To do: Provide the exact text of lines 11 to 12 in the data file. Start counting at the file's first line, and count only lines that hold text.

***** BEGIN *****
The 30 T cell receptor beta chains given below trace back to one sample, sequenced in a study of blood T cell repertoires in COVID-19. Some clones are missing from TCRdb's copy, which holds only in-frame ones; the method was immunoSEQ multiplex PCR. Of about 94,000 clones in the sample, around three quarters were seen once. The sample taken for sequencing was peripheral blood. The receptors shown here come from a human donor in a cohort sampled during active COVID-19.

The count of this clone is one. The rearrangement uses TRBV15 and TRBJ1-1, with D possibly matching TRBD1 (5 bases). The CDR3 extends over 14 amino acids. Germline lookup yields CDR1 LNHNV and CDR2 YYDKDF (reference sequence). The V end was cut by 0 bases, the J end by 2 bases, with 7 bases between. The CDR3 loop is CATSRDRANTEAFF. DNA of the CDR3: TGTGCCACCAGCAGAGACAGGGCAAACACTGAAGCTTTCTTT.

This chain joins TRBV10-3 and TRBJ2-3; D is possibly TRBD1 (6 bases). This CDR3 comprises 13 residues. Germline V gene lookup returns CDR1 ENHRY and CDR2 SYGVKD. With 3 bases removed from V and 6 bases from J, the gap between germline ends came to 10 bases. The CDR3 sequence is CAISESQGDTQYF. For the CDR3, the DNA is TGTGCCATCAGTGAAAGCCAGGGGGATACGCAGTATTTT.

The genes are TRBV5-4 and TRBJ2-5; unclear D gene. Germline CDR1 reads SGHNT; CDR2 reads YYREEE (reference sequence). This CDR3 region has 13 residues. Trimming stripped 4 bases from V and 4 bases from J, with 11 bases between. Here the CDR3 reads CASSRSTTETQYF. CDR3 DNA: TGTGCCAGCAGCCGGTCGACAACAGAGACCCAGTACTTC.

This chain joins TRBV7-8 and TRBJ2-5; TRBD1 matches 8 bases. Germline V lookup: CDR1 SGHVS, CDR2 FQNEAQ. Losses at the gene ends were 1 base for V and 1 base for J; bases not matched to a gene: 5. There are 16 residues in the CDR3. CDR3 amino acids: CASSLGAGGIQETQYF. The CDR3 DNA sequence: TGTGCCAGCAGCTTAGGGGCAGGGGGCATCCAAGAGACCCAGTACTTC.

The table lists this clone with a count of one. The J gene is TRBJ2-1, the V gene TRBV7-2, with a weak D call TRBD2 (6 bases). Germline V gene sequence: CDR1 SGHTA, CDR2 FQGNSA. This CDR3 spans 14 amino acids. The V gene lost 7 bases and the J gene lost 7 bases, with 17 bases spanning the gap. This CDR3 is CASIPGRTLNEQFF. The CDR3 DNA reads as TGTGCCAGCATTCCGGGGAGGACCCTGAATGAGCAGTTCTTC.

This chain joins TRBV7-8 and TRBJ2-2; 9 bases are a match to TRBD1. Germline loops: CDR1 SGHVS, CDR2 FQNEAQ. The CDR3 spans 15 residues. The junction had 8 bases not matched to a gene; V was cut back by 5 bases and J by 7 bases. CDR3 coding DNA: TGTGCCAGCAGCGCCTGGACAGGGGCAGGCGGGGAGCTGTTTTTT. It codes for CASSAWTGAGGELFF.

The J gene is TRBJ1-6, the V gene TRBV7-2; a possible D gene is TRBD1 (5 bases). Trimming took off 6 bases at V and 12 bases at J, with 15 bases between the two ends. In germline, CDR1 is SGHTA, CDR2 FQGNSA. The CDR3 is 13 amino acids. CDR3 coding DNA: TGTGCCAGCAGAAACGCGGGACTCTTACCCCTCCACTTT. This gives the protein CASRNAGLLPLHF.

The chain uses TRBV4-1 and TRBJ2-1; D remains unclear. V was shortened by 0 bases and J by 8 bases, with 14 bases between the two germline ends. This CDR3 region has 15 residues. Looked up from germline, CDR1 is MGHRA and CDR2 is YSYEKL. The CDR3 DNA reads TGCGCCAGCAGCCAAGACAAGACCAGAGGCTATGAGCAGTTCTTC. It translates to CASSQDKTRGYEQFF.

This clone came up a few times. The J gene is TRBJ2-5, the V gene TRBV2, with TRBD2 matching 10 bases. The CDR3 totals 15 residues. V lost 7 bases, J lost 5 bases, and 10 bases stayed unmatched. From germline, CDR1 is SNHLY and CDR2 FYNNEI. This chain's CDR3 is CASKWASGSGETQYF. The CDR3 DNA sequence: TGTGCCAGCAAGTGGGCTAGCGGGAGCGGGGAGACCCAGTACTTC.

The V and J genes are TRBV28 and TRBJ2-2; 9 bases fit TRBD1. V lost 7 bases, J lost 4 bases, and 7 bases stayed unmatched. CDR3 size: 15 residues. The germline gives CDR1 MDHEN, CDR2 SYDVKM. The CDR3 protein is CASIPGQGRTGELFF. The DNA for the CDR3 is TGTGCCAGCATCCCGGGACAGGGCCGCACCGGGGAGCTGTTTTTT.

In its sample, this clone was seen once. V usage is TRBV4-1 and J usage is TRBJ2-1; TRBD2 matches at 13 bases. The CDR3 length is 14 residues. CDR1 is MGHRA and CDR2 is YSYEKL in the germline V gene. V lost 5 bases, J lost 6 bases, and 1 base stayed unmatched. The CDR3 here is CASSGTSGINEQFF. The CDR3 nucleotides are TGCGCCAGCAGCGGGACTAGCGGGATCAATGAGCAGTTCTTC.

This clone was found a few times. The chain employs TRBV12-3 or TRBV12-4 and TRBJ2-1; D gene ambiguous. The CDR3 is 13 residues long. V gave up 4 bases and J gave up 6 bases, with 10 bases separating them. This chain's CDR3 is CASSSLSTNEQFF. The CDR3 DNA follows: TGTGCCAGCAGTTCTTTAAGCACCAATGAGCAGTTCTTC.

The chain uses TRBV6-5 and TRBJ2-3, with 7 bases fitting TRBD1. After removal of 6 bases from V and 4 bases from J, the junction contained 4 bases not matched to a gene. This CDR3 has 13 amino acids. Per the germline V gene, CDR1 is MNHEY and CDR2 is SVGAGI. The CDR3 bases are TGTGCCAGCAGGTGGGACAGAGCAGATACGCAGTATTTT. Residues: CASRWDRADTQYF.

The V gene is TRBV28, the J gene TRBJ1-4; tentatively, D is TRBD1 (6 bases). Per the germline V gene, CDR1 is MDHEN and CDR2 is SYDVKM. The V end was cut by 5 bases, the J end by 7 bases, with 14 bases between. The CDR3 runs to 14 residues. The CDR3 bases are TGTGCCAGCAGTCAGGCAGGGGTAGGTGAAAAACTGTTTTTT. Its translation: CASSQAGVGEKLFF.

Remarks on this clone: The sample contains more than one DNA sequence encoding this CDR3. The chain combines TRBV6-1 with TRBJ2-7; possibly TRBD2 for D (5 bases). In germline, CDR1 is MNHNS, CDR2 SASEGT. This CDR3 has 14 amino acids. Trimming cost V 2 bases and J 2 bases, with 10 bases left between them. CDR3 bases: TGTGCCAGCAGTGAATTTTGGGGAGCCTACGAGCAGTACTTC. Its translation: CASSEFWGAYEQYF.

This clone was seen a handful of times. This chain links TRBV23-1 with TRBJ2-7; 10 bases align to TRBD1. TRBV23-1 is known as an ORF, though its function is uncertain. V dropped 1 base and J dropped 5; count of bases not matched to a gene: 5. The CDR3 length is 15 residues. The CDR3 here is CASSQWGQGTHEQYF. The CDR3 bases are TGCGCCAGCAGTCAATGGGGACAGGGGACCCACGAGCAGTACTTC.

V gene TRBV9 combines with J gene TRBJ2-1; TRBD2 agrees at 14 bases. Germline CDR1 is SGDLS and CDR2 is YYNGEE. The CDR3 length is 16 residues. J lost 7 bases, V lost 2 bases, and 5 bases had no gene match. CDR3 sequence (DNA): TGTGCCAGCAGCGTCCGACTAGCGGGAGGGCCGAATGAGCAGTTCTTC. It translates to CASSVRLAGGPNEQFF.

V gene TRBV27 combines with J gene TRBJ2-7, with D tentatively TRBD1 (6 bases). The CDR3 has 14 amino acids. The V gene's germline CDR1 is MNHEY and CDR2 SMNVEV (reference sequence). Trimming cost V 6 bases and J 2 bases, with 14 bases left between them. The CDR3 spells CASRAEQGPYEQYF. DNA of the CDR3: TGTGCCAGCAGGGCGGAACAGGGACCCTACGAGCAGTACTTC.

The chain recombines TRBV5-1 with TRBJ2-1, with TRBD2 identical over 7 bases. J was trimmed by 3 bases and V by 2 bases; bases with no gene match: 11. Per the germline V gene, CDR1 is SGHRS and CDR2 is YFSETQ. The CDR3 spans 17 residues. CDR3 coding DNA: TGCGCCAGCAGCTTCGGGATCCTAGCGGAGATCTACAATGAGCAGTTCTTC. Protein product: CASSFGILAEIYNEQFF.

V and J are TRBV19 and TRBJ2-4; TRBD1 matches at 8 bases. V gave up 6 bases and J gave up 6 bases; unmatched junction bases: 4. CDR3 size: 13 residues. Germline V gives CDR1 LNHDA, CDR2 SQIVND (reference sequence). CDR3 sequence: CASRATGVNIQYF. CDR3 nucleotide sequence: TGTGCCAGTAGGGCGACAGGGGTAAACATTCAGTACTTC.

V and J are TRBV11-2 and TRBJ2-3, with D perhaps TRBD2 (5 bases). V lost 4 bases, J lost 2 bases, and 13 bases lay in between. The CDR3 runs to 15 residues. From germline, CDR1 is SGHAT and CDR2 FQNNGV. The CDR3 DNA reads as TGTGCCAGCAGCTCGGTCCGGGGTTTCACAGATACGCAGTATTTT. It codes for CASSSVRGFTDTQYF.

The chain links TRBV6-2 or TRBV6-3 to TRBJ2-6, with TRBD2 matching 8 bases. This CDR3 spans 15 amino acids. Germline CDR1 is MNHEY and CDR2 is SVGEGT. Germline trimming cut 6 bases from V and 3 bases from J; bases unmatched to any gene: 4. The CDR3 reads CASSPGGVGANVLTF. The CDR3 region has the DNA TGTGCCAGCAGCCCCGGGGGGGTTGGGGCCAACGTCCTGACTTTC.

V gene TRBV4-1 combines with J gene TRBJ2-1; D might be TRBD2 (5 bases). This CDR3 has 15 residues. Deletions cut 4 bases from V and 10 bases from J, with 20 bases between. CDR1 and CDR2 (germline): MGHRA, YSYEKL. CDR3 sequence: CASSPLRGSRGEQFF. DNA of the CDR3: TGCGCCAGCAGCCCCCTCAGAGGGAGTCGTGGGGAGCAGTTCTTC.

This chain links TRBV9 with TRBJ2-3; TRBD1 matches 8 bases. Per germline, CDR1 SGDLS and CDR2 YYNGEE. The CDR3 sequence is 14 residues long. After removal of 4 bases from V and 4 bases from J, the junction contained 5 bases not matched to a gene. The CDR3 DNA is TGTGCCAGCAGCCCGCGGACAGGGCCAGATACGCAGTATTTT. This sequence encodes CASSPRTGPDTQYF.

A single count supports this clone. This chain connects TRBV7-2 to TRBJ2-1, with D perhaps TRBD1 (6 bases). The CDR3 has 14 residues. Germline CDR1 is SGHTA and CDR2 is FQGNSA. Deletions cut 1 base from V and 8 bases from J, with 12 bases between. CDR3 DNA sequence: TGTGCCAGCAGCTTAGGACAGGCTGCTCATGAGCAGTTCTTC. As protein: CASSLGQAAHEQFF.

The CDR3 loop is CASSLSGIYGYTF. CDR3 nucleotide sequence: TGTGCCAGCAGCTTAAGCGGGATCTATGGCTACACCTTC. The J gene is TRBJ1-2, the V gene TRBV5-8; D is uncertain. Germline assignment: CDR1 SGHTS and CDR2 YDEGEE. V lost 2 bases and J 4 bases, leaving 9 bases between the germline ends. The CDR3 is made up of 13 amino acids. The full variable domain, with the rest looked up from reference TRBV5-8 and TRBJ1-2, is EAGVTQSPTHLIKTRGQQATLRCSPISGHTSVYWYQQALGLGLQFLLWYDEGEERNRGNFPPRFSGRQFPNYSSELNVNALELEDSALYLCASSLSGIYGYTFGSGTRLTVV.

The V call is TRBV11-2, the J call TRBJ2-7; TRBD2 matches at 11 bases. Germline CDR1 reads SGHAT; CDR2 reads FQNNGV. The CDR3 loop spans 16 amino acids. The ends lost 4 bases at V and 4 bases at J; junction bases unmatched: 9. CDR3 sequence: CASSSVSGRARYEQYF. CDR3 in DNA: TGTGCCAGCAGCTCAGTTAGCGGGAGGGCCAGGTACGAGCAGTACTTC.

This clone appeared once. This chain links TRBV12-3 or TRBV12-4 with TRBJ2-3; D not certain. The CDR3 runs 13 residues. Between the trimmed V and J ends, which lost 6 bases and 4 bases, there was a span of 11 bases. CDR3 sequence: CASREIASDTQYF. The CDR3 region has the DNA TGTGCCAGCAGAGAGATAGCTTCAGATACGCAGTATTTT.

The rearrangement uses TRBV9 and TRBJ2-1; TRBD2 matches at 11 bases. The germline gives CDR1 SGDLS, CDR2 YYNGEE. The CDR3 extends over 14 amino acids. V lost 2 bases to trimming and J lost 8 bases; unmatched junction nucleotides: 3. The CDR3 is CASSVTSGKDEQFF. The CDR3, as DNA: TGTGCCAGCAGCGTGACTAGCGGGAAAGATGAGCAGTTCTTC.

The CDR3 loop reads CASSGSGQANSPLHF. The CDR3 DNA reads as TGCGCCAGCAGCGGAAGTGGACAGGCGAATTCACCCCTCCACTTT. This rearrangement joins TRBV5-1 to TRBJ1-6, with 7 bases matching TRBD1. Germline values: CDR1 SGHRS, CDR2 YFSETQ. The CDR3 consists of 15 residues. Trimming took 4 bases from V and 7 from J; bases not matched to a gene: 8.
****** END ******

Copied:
The V and J genes are TRBV28 and TRBJ2-2; 9 bases fit TRBD1. V lost 7 bases, J lost 4 bases, and 7 bases stayed unmatched. CDR3 size: 15 residues. The germline gives CDR1 MDHEN, CDR2 SYDVKM. The CDR3 protein is CASIPGQGRTGELFF. The DNA for the CDR3 is TGTGCCAGCATCCCGGGACAGGGCCGCACCGGGGAGCTGTTTTTT.

In its sample, this clone was seen once. V usage is TRBV4-1 and J usage is TRBJ2-1; TRBD2 matches at 13 bases. The CDR3 length is 14 residues. CDR1 is MGHRA and CDR2 is YSYEKL in the germline V gene. V lost 5 bases, J lost 6 bases, and 1 base stayed unmatched. The CDR3 here is CASSGTSGINEQFF. The CDR3 nucleotides are TGCGCCAGCAGCGGGACTAGCGGGATCAATGAGCAGTTCTTC.